Will the Machimura faction live to fight the next election after all?
Despite signs of moving to an irreparable break, however, it seems that the Machimura faction has decided to postpone the debate over the faction’s leadership, for fear of damage to government and party.
Yamamoto Ichita, a member of the faction, claims that a majority of the faction’s are not loyal to one side or the other but are perfectly capable of accepting different leaders simultaneously. He then reports that the media is to blame for stirring up talk of a split in the faction.
Maybe so, but perhaps the faction really is just a microcosm of the LDP. Just as potential LDP defectors are determined to stay put until a general election is held, so too might the breakup of the Machimura faction be on hold until after a general election. Given the number of seats the party expects to lose, it is not inconceivable that the party’s internal balance of power could be completely redrawn by the distribution of losing seats.
For his part, Mr. Nakagawa appears prepared to stay and fight for mastery of the LDP, even after the election. He may be trying to put on a convincing act to justify his staying in the party through an election, which as MTC noted enables him to pocket his share of public political subsidies (and ensures that he would not face an LDP “assassin” in the election). But I wonder whether he might be serious about staying in the LDP when he writes something like this post, in which he claims that he “wants to raise the flag of a new LDP from within the LDP.” The LDP, he says, should be remade as the party of “honest politics,” compared to the DPJ, honest in its presentation of policies that serve the people, reluctant to engage in the party politics practiced by the DPJ.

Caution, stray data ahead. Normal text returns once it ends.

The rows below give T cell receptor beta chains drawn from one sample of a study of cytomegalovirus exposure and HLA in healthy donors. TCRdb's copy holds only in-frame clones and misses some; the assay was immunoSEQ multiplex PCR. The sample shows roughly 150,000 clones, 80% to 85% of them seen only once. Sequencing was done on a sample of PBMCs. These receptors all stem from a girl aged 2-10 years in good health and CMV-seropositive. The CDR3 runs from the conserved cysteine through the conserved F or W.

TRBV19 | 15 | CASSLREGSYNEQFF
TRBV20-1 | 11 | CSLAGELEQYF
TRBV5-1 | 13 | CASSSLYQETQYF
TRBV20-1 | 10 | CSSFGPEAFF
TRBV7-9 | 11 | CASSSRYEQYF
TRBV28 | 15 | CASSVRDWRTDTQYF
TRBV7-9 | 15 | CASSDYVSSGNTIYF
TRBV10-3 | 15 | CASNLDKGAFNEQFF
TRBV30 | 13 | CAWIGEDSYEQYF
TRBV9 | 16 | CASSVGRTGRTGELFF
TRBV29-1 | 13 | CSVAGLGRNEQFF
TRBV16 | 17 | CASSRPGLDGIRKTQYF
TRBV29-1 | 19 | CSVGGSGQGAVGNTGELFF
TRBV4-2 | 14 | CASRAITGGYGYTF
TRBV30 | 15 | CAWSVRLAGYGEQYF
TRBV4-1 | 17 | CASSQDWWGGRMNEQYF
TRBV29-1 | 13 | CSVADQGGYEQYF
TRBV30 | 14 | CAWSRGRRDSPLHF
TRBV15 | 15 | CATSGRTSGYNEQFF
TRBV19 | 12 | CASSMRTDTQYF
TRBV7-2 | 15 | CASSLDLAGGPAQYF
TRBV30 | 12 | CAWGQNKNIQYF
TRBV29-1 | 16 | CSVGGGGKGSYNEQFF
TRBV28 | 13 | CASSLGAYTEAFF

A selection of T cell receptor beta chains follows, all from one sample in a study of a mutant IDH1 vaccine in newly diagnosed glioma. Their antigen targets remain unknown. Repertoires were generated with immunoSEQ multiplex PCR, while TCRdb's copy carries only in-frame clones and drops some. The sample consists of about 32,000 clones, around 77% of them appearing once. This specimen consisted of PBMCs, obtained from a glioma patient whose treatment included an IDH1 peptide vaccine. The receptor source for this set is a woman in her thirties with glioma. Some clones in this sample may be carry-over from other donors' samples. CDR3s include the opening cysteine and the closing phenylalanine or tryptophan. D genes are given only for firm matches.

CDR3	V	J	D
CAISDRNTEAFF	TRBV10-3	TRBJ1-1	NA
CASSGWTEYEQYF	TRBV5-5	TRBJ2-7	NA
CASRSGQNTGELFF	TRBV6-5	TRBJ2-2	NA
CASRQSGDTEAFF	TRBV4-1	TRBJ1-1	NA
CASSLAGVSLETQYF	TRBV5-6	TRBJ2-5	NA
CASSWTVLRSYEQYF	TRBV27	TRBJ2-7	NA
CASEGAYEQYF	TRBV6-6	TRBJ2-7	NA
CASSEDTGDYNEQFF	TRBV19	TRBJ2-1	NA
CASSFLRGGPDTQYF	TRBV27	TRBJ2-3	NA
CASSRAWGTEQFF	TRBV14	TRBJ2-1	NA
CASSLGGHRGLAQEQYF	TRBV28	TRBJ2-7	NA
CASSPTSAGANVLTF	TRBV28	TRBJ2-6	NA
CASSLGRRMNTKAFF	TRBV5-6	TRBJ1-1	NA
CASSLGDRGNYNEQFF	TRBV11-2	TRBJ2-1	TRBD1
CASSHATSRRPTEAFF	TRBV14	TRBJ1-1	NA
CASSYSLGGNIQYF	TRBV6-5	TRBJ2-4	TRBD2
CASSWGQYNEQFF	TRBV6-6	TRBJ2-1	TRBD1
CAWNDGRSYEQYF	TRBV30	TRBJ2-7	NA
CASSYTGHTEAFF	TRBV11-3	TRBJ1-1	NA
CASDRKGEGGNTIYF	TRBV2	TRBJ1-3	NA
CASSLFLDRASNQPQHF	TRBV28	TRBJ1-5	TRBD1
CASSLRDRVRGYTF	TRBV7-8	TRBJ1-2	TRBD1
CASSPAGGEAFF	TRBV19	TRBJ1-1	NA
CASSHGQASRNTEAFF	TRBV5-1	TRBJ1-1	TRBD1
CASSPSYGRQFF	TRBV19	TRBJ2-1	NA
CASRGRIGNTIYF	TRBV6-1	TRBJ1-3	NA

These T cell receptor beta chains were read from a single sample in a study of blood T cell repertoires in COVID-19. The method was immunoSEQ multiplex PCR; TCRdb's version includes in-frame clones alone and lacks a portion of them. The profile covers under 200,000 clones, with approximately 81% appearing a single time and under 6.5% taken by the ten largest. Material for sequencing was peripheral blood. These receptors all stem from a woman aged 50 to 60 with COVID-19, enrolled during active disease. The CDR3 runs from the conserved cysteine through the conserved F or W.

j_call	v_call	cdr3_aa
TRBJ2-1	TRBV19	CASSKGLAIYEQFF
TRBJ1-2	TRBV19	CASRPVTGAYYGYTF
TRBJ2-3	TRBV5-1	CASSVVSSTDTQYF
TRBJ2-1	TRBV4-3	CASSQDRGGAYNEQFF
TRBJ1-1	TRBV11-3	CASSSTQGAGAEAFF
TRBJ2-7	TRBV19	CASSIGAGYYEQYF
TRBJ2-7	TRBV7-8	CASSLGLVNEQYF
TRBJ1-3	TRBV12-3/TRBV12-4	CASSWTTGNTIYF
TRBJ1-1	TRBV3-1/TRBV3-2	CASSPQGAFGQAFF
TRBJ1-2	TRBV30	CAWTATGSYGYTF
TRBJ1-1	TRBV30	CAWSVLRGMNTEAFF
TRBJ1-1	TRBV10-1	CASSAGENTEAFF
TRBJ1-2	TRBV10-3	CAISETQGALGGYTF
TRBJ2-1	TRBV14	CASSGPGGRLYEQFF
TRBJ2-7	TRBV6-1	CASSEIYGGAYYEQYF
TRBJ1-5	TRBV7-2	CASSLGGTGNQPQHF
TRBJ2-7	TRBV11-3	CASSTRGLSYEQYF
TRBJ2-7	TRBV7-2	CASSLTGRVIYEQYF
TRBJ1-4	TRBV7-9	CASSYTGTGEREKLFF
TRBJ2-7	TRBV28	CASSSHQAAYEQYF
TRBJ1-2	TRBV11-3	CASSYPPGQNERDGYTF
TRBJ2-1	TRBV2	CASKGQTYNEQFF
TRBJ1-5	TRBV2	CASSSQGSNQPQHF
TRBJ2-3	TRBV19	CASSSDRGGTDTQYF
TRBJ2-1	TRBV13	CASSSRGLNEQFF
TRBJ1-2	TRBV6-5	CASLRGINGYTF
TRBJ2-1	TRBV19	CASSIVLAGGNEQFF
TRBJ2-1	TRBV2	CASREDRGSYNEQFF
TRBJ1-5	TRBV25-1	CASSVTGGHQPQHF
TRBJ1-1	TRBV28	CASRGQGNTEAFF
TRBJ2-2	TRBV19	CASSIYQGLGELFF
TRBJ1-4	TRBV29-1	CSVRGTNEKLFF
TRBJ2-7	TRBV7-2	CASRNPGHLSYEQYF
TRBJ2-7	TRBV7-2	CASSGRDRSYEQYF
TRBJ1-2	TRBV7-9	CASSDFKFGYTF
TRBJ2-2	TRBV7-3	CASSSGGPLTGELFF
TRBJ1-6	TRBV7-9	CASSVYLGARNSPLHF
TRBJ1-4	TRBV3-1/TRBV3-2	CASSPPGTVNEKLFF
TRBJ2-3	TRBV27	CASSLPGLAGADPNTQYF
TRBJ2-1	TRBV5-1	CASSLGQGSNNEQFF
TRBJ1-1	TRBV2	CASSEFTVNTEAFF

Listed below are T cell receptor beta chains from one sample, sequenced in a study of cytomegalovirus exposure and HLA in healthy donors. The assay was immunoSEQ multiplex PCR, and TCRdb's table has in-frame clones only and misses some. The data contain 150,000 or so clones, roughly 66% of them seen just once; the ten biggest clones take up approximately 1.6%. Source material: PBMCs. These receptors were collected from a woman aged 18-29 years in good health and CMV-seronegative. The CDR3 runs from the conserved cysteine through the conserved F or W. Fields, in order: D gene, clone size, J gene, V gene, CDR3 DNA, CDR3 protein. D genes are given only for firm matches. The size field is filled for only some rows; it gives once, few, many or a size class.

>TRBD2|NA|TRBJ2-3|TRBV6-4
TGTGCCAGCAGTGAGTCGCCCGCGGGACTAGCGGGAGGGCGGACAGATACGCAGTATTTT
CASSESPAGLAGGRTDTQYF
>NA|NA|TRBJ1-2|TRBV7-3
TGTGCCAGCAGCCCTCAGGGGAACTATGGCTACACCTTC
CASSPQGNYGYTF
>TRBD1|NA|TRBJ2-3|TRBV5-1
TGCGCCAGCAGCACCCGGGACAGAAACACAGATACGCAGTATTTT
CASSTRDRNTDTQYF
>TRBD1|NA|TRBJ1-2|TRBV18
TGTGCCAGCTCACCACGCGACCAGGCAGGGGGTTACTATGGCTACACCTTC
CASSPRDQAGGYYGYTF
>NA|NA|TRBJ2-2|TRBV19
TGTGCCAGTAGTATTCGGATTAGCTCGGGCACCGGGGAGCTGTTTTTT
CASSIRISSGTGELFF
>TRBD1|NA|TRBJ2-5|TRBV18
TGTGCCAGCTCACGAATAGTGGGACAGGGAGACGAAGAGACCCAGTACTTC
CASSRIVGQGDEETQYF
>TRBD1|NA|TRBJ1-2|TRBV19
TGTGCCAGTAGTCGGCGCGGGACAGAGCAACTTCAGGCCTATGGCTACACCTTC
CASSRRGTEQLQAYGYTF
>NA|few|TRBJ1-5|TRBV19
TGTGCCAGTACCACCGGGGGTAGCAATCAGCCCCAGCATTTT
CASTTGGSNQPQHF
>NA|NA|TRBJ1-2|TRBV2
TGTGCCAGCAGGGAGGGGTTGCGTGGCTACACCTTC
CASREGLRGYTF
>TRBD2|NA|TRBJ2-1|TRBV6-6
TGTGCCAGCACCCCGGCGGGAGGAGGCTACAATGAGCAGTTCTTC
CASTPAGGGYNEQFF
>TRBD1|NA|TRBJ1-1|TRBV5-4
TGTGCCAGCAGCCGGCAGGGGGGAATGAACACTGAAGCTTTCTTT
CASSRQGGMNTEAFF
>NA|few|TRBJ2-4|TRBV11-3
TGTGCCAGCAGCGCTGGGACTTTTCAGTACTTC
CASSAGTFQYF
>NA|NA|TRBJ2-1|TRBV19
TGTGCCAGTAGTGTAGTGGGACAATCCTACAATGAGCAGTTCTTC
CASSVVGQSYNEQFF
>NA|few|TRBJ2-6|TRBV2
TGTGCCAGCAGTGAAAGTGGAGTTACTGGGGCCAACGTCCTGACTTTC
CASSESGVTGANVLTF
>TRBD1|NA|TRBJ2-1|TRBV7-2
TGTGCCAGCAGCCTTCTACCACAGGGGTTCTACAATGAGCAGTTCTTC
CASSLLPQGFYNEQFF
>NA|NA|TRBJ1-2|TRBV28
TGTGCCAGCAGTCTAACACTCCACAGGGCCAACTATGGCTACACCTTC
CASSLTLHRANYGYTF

While Mr. Nakagawa presents himself as the standard-bearer of economic and political reform, my impression of him is that he is a more committed partisan than he lets on. He did his best to cast the Abe government and its prime minister, under whom he worked as LDP secretary-general, as the natural heir of the Koizumi revolution, its efforts to reform challenged by the Bureaucrats and their allies throughout Japanese society. Similarly, he wrote of Fukuda Yasuo’s “silent” reforms, doing his best to present the beleaguered former prime minister as a silent partner of the Koizumi revolution.
At the same time, few LDP members — as far as I can tell — write with as much vitriol about the DPJ as Mr. Nakagawa. His blog is an ongoing litany of the DPJ’s faults. One recent post asks whether a DPJ government would be an anti-American government (because it would conduct alliance policy differently from the LDP). Another says that “we have heard nothing about how the DPJ will govern” (the DPJ may have more work to do, but nothing?). In directing his attention to the DPJ’s faults, Mr. Nakagawa is in effect making excuses for the LDP. Does he not see the LDP’s own faults? Or are its faults largely the faults of the bureaucrats and their allies within the LDP, which will be fixed once Mr. Nakagawa gets control of the party?
None of this inspires hope in me that Mr. Nakagawa is the man to engineer a political realignment and lead Japan to the next wave of great reforms. Maybe his public commitments to the LDP are just an act. But inside the LDP or out, the man will remain the same. And as far as I can tell, the man is a choleric bulldog, more interested attacking enemies than in doing the hard work of governing.
UPDATE: MTC notes that Jun Okumura deserves credit for the theory that the desire to get a cut of the first quarter of FY2009 political funds is keeping LDP members from defecting. Sorry Jun.